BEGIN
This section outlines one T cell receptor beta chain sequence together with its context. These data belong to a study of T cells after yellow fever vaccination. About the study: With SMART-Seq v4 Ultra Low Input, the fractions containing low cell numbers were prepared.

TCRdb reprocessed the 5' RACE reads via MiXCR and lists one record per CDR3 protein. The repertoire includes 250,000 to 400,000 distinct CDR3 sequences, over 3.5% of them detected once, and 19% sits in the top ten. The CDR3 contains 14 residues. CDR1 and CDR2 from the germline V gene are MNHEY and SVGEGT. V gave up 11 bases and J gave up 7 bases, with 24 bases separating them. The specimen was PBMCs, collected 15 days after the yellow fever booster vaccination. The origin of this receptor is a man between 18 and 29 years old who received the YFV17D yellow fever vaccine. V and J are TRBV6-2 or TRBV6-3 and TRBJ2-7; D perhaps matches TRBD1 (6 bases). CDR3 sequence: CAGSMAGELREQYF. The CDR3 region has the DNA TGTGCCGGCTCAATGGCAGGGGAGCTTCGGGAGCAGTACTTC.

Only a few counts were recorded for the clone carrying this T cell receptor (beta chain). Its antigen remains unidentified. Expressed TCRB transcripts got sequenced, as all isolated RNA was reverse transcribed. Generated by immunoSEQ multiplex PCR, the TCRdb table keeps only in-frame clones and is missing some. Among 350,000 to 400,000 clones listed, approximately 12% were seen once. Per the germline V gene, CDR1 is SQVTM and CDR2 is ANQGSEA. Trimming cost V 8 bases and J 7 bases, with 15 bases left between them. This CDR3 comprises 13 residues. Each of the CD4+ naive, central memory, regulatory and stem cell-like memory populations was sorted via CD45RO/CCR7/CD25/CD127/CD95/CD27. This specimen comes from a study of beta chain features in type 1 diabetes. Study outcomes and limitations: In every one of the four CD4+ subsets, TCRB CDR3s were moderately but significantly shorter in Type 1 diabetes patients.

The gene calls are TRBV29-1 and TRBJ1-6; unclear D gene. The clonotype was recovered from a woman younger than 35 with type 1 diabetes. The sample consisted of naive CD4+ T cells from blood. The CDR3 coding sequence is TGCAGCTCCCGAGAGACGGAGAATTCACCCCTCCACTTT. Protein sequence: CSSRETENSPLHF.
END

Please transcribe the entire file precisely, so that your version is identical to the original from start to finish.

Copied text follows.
This section outlines one T cell receptor beta chain sequence together with its context. These data belong to a study of T cells after yellow fever vaccination. About the study: With SMART-Seq v4 Ultra Low Input, the fractions containing low cell numbers were prepared.

TCRdb reprocessed the 5' RACE reads via MiXCR and lists one record per CDR3 protein. The repertoire includes 250,000 to 400,000 distinct CDR3 sequences, over 3.5% of them detected once, and 19% sits in the top ten. The CDR3 contains 14 residues. CDR1 and CDR2 from the germline V gene are MNHEY and SVGEGT. V gave up 11 bases and J gave up 7 bases, with 24 bases separating them. The specimen was PBMCs, collected 15 days after the yellow fever booster vaccination. The origin of this receptor is a man between 18 and 29 years old who received the YFV17D yellow fever vaccine. V and J are TRBV6-2 or TRBV6-3 and TRBJ2-7; D perhaps matches TRBD1 (6 bases). CDR3 sequence: CAGSMAGELREQYF. The CDR3 region has the DNA TGTGCCGGCTCAATGGCAGGGGAGCTTCGGGAGCAGTACTTC.

Only a few counts were recorded for the clone carrying this T cell receptor (beta chain). Its antigen remains unidentified. Expressed TCRB transcripts got sequenced, as all isolated RNA was reverse transcribed. Generated by immunoSEQ multiplex PCR, the TCRdb table keeps only in-frame clones and is missing some. Among 350,000 to 400,000 clones listed, approximately 12% were seen once. Per the germline V gene, CDR1 is SQVTM and CDR2 is ANQGSEA. Trimming cost V 8 bases and J 7 bases, with 15 bases left between them. This CDR3 comprises 13 residues. Each of the CD4+ naive, central memory, regulatory and stem cell-like memory populations was sorted via CD45RO/CCR7/CD25/CD127/CD95/CD27. This specimen comes from a study of beta chain features in type 1 diabetes. Study outcomes and limitations: In every one of the four CD4+ subsets, TCRB CDR3s were moderately but significantly shorter in Type 1 diabetes patients.

The gene calls are TRBV29-1 and TRBJ1-6; unclear D gene. The clonotype was recovered from a woman younger than 35 with type 1 diabetes. The sample consisted of naive CD4+ T cells from blood. The CDR3 coding sequence is TGCAGCTCCCGAGAGACGGAGAATTCACCCCTCCACTTT. Protein sequence: CSSRETENSPLHF.